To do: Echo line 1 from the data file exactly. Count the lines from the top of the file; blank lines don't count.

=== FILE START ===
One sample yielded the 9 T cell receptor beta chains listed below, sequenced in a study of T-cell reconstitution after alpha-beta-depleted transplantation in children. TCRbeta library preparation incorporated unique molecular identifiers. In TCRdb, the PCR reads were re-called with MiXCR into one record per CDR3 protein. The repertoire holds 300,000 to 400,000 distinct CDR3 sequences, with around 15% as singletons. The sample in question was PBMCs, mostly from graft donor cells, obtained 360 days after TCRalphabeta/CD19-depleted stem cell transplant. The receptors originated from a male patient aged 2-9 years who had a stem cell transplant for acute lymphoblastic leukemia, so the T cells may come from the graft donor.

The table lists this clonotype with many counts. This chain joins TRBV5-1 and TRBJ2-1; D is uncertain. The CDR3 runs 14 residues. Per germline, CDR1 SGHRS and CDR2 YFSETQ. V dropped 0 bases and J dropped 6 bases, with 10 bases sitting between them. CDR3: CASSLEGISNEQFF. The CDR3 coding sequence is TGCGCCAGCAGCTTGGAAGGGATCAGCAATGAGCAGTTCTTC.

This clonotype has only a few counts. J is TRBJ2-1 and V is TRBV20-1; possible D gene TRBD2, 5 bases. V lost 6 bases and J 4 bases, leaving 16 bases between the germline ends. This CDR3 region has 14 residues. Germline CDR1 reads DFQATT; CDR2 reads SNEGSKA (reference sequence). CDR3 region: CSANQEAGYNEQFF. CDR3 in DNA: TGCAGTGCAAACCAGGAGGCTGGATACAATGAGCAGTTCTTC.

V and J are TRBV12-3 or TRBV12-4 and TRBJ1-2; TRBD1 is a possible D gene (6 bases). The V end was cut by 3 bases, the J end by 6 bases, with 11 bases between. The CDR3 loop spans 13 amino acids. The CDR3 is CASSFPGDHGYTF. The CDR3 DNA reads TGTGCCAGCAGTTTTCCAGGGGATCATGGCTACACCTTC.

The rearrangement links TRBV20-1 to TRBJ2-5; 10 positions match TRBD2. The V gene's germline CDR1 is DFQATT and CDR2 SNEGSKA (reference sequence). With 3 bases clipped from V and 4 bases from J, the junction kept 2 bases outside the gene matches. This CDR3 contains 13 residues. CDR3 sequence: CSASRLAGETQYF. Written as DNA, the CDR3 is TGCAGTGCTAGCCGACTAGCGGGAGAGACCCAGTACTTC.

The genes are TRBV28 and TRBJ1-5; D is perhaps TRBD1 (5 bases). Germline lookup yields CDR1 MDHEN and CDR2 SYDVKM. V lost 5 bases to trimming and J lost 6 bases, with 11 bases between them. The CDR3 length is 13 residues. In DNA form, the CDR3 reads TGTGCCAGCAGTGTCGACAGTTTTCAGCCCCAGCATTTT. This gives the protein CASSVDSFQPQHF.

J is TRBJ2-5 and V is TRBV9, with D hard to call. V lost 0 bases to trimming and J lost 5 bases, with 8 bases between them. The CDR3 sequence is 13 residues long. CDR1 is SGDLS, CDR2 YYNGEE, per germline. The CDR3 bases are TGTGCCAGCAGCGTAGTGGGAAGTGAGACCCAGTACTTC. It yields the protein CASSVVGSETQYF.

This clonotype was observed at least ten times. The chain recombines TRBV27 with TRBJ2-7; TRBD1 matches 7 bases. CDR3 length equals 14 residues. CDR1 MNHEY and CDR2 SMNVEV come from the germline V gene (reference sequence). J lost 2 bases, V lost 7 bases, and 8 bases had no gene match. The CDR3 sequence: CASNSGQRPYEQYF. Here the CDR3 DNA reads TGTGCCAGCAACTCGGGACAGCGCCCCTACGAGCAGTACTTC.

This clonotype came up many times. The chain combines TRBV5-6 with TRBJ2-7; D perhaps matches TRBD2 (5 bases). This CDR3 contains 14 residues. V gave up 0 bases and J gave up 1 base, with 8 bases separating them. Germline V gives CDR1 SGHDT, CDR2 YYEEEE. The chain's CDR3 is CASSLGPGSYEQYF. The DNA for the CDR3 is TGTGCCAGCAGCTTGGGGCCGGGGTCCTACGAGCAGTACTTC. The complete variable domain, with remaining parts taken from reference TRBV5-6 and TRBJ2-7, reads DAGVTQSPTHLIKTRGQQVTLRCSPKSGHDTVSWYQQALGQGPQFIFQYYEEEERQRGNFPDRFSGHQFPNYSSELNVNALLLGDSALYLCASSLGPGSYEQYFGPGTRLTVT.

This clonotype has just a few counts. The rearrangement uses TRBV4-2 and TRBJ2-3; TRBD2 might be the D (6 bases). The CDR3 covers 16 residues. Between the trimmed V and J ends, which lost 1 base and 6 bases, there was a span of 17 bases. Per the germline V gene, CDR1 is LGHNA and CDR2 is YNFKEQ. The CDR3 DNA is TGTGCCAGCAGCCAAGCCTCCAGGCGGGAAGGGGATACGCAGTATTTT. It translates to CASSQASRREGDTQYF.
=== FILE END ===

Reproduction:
One sample yielded the 9 T cell receptor beta chains listed below, sequenced in a study of T-cell reconstitution after alpha-beta-depleted transplantation in children. TCRbeta library preparation incorporated unique molecular identifiers. In TCRdb, the PCR reads were re-called with MiXCR into one record per CDR3 protein. The repertoire holds 300,000 to 400,000 distinct CDR3 sequences, with around 15% as singletons. The sample in question was PBMCs, mostly from graft donor cells, obtained 360 days after TCRalphabeta/CD19-depleted stem cell transplant. The receptors originated from a male patient aged 2-9 years who had a stem cell transplant for acute lymphoblastic leukemia, so the T cells may come from the graft donor.